13th Sunday in Ordinary Time

Date: 
Sunday, June 26, 2016
Speaker: 
Fr. Jon
Homily transcription: 

13th Sunday / Ordinary / C

June 25-26, 2016

St. Thomas Aquinas, Ames, Iowa

Fr. Jon Seda

 

I work with young men who are discerning a possible vocation to the priesthood, which is interesting and enjoyable.  This fall, I think 16 or 17 ISU graduates will be in seminary for various dioceses in the Midwest.  And they are really good guys, not misfits like me!  At the pre-theology seminary at Loras College in Dubuque, 5 of the 12 seminarians are ISU graduates.  The seminary there is next to the retired priests residence.  I hear that they often play cards together, and that some of the retired priests are a bit too competitive.

 

I told the Archbishop that I think it is a good thing for the guys to get to the know our retired priests, because the C word that scares them the most is not celibacy.  The C word that scares them the most is commitment, and it is not just them.  It is good for them to see people who show them that a lifetime commitment is possible, is fruitful, is joyful.  That is why for many years our parish has had the practice of blessing married couples celebrating their anniversaries each month.  We need to see that lifetime commitments are possible, are fruitful, are joyful.  You may not know that our parish has over 40 couples who have been married 50 years or more, which is an awesome gift to our parish.

 

Making and keeping a lifetime commitment is difficult in a culture where the dominant notion of freedom is:  Hey things may change.  Keep your options open.  Someone or something better may come along, and usually does.

 

St. Paul in the second reading says that this is not freedom.  This is slavery to the provisional.  Paul in his writings and in his life shows us that real freedom is in the ability to give one's whole life away in a definitive way.

 

The readings today are about making definitive commitments, and may seem harsh to us as they probably did in the time of Jesus.  In the first reading, Elijah calls Elisha to succeed him as a prophet of God.  Elisha was a wealthy farmer, and at first he hesitates.  But then it says he slaughtered his oxen and burns his plowing equipment.  In other words, he closes the door to changing his mind later on.  He makes a definitive commitment.

 

This sets up the Gospel where Jesus speaks words that jar us.  He calls for a total commitment to discipleship.  Three times Jesus says, "follow me."  And three times the response is, "Yes, I will but . . . when . . . if."  Jesus rejects these excuses, even the good ones.  He is not looking for lukewarm, half hearted followers.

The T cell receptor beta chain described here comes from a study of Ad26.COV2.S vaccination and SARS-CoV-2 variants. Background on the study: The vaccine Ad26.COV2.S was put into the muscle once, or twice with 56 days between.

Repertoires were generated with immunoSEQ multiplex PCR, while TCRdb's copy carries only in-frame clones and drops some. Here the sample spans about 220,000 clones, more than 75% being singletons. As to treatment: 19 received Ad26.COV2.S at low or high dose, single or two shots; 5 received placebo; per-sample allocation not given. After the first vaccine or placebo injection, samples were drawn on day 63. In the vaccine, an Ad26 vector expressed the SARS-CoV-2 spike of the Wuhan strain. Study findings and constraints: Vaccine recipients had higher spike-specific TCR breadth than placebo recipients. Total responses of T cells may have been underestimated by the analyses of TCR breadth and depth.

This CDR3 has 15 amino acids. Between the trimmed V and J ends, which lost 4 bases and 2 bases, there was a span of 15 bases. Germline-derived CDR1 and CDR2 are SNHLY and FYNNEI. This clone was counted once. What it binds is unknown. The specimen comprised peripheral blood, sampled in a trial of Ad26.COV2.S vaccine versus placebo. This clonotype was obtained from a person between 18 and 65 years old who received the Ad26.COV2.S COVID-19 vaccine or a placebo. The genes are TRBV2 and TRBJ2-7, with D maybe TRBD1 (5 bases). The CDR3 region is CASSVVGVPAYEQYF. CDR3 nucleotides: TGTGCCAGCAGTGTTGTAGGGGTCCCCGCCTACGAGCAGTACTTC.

I think it was Soren Kierkegaard who once defined a saint as someone who can will the one thing.  That may sound odd but get right to the point of the matter.  Many of us will many things.  We want to follow Jesus, but we also want X, Y, or Z.  What makes saints different is that they have the ability to will the one thing.  And that one thing is Jesus, who shapes every area of their lives and relativizes everything else.  

 

This is what Elisha does.  He does God's will in a definitive way, and kills his oxen and burns his farming equipment.  There was no going back, no changing his mind later, he was all in.

 

Jesus picks up on this image in a way that we in Iowa can understand.  "No one who set a hand to the plow and looks to what was left behind is fit for the Kingdom of God."  Making lifetime commitments is scary and counter-cultural.  Yes, things will change, but with the grace of God, our commitment to Jesus can be steadfast.  Without making and keeping lifetime commitments, our lives become so tentative and ultimately shallow.

 

A few weeks after he was elected Pope, Francis visited St. Mary's Basilica in Rome.  He spoke of Mary in a way I had never thought of and never heard of, and it has enriched my devotion to her.  These beautiful words touch my heart, and speak to us of discipleship and of the good life.  He says:

 

"Mary, like a good mother, teaches us to be, like her, capable of making definitive decisions, definitive decisions in this moment in which there reigns, so to say, the philosophy of the provisional.  It is so difficult to commit oneself definitively in life.  Mary helps us to make definitive decisions with that complete freedom with which she answered 'yes' to God's plan for her life.  Let us not be afraid of definitive commitments, of commitments that involve and interest our whole life!  In this way, life will be fruitful, and we discover true freedom."